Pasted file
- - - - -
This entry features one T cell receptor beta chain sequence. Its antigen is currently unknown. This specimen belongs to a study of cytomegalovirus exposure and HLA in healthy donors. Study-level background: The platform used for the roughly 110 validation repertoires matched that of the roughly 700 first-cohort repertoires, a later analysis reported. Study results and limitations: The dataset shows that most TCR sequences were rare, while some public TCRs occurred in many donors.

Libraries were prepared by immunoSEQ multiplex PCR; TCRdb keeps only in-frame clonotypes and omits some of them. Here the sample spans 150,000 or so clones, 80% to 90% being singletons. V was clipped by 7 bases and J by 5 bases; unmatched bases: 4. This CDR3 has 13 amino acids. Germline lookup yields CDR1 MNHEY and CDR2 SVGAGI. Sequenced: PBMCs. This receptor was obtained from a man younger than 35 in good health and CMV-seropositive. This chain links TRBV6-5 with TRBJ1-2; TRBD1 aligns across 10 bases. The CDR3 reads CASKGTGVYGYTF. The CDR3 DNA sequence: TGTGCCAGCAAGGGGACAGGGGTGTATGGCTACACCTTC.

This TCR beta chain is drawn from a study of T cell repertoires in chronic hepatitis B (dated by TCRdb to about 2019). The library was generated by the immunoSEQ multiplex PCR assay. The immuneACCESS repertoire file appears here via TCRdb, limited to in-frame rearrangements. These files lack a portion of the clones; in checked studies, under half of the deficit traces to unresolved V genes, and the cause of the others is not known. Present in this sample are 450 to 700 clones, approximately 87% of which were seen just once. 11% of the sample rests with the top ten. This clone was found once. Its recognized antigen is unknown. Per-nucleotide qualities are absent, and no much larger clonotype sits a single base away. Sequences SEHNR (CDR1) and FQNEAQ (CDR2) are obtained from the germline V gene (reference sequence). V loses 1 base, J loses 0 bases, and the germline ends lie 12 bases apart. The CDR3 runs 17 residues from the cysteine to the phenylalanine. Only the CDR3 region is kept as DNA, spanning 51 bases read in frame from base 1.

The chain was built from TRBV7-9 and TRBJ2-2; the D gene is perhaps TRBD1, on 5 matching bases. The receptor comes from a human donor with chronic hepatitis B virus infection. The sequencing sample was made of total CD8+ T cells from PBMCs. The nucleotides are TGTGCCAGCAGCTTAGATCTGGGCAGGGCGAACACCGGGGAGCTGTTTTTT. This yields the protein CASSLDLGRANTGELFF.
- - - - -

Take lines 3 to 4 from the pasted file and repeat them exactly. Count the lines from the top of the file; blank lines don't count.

This TCR beta chain is drawn from a study of T cell repertoires in chronic hepatitis B (dated by TCRdb to about 2019). The library was generated by the immunoSEQ multiplex PCR assay. The immuneACCESS repertoire file appears here via TCRdb, limited to in-frame rearrangements. These files lack a portion of the clones; in checked studies, under half of the deficit traces to unresolved V genes, and the cause of the others is not known. Present in this sample are 450 to 700 clones, approximately 87% of which were seen just once. 11% of the sample rests with the top ten. This clone was found once. Its recognized antigen is unknown. Per-nucleotide qualities are absent, and no much larger clonotype sits a single base away. Sequences SEHNR (CDR1) and FQNEAQ (CDR2) are obtained from the germline V gene (reference sequence). V loses 1 base, J loses 0 bases, and the germline ends lie 12 bases apart. The CDR3 runs 17 residues from the cysteine to the phenylalanine. Only the CDR3 region is kept as DNA, spanning 51 bases read in frame from base 1.

The chain was built from TRBV7-9 and TRBJ2-2; the D gene is perhaps TRBD1, on 5 matching bases. The receptor comes from a human donor with chronic hepatitis B virus infection. The sequencing sample was made of total CD8+ T cells from PBMCs. The nucleotides are TGTGCCAGCAGCTTAGATCTGGGCAGGGCGAACACCGGGGAGCTGTTTTTT. This yields the protein CASSLDLGRANTGELFF.